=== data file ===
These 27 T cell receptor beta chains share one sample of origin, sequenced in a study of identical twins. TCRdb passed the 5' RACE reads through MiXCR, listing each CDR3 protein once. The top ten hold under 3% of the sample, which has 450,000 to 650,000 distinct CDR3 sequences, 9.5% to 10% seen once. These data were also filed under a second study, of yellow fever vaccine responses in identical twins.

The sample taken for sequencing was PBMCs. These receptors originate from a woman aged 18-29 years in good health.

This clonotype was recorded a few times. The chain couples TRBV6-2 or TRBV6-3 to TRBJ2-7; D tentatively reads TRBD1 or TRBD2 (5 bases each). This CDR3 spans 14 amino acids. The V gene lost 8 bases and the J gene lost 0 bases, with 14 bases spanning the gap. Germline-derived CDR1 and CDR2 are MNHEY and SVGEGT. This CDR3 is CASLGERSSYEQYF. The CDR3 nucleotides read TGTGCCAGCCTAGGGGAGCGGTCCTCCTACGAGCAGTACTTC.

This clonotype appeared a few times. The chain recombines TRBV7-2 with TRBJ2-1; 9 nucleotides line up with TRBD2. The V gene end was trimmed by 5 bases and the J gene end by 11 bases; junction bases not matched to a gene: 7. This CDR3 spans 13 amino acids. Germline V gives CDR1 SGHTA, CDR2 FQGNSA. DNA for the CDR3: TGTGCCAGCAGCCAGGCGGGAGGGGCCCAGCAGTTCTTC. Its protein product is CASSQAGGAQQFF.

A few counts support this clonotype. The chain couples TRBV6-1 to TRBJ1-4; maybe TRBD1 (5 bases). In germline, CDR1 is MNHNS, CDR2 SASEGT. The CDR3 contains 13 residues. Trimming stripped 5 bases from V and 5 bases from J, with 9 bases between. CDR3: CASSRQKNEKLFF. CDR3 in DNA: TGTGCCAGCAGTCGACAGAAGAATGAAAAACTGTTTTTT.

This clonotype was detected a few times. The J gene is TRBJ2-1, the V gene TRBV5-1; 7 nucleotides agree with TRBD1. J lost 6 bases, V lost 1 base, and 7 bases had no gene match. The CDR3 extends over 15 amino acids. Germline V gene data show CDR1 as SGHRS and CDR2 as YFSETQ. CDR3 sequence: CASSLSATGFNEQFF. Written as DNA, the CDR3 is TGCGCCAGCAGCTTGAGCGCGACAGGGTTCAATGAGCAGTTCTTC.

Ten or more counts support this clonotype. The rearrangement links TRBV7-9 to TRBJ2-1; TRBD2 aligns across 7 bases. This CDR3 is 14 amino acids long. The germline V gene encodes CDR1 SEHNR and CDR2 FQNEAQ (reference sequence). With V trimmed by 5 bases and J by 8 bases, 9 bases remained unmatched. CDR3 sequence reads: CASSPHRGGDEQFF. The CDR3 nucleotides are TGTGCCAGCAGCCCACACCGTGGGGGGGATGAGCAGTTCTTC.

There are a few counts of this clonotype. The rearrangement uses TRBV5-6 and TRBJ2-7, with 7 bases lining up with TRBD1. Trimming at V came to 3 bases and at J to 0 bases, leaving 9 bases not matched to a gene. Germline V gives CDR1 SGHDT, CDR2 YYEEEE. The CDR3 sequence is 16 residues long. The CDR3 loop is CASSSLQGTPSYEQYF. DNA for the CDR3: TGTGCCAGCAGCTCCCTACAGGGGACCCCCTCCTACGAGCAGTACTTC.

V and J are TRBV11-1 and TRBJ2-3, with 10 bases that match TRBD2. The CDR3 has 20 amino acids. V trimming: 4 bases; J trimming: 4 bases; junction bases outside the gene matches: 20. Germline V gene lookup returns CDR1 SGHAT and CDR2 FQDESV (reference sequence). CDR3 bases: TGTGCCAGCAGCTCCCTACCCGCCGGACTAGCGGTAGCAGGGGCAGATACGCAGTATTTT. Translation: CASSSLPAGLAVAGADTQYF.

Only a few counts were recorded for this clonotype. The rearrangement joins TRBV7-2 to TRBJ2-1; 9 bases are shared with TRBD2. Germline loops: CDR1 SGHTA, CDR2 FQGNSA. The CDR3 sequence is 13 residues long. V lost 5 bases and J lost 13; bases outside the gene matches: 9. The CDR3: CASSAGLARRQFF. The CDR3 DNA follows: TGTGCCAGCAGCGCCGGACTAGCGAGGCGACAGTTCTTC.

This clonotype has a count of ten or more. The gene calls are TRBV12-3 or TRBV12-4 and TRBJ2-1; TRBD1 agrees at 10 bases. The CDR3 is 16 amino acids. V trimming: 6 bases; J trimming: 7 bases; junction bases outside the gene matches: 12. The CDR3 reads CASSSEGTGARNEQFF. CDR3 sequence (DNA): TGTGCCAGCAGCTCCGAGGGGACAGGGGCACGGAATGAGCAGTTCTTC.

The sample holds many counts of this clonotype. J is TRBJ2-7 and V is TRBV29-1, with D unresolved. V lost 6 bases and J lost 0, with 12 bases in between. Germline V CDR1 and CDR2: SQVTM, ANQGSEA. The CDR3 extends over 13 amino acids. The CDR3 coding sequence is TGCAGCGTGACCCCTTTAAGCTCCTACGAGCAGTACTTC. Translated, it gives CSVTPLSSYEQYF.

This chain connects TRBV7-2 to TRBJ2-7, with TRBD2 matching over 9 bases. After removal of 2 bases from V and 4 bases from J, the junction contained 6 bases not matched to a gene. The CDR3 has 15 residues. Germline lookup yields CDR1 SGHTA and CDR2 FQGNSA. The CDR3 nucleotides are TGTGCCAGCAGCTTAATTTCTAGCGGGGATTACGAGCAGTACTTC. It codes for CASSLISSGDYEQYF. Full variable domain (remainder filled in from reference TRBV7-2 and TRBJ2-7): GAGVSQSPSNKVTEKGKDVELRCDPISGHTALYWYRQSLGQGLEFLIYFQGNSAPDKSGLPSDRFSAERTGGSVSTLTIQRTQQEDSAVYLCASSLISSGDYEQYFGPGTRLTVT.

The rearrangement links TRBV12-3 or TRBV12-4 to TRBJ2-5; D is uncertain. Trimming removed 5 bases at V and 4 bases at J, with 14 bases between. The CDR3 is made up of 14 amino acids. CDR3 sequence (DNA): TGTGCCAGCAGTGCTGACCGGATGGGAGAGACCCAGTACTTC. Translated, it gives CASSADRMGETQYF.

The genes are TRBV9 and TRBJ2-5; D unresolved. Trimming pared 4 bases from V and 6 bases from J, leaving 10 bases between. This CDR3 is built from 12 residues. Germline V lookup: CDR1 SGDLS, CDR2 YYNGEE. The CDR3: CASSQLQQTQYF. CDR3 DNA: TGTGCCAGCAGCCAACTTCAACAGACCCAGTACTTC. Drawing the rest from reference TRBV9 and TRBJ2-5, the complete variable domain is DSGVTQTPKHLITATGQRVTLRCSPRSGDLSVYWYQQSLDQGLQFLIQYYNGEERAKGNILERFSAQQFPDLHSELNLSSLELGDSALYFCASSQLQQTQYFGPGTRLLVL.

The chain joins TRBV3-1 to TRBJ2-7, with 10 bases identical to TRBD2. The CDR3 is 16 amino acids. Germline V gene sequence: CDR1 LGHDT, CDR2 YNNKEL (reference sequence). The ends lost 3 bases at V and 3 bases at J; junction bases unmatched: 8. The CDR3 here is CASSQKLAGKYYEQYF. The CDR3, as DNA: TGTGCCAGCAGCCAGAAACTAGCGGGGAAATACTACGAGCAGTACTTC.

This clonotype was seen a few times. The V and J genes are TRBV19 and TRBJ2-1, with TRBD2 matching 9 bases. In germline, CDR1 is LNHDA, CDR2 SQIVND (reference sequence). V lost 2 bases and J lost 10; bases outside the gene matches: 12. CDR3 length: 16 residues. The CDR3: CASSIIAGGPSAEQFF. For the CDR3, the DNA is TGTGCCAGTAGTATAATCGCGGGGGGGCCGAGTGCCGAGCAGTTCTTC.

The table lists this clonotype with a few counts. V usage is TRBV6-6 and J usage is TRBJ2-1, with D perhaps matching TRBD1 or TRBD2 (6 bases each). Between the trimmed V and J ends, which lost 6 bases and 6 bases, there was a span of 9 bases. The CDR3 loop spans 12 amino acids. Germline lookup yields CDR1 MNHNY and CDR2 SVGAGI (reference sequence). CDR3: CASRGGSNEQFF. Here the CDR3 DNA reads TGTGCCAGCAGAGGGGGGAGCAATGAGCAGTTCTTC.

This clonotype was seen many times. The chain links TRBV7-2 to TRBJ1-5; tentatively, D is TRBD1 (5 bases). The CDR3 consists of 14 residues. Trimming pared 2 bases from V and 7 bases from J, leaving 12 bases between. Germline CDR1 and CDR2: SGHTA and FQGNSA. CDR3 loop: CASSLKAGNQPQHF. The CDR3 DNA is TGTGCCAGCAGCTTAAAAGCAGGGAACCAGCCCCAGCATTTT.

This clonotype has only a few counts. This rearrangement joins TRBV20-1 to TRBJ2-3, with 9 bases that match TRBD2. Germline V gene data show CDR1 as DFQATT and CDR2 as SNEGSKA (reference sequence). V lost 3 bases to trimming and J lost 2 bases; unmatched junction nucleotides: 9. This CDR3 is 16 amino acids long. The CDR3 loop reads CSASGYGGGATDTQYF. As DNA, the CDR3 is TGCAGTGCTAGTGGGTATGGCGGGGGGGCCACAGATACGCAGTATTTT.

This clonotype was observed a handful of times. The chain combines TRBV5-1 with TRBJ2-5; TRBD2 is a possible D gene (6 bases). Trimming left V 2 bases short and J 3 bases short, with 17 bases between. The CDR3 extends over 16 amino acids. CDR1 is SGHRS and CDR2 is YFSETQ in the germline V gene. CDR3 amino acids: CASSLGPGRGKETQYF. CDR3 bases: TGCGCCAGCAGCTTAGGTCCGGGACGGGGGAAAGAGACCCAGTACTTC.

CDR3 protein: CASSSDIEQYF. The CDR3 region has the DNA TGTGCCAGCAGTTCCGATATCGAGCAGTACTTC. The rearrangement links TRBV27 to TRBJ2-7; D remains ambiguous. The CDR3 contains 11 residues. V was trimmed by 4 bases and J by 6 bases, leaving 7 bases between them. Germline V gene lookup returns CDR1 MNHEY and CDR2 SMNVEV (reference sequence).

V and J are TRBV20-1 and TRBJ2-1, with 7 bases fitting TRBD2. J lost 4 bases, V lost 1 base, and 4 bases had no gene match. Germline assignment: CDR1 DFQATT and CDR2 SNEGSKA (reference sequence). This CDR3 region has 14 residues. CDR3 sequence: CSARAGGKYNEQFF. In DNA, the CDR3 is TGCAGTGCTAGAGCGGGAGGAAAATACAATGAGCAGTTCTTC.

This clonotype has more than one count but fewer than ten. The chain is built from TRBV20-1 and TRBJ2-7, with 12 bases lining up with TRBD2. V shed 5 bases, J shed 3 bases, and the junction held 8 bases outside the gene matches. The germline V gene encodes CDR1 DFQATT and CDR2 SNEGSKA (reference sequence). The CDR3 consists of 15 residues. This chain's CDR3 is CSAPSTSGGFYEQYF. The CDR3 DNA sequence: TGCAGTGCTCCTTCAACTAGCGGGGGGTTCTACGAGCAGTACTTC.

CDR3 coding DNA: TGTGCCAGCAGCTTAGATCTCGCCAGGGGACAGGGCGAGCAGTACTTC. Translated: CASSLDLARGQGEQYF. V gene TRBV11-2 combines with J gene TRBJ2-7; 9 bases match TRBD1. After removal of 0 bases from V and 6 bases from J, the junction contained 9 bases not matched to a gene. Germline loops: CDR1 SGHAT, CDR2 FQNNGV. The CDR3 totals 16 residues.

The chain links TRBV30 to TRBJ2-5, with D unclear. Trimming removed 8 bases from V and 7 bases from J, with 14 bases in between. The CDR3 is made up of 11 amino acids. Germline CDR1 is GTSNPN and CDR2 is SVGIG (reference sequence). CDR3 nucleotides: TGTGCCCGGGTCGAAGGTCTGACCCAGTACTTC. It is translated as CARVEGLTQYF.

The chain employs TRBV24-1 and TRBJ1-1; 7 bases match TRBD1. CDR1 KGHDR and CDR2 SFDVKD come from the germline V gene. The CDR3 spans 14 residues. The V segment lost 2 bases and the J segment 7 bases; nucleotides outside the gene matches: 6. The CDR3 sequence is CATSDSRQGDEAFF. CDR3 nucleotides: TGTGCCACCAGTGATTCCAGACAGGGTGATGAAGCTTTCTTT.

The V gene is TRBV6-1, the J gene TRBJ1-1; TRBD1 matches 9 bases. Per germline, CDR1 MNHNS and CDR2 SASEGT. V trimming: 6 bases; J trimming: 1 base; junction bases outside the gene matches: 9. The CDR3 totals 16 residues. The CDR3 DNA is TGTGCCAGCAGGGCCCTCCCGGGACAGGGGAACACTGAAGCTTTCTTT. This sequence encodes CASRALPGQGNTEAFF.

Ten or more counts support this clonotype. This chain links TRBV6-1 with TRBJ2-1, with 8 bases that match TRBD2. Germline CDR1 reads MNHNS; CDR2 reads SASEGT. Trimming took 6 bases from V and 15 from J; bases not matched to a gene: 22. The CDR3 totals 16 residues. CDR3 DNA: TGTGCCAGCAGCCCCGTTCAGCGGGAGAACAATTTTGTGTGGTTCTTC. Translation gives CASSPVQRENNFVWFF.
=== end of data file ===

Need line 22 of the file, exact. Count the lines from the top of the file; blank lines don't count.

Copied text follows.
CDR3 protein: CASSSDIEQYF. The CDR3 region has the DNA TGTGCCAGCAGTTCCGATATCGAGCAGTACTTC. The rearrangement links TRBV27 to TRBJ2-7; D remains ambiguous. The CDR3 contains 11 residues. V was trimmed by 4 bases and J by 6 bases, leaving 7 bases between them. Germline V gene lookup returns CDR1 MNHEY and CDR2 SMNVEV (reference sequence).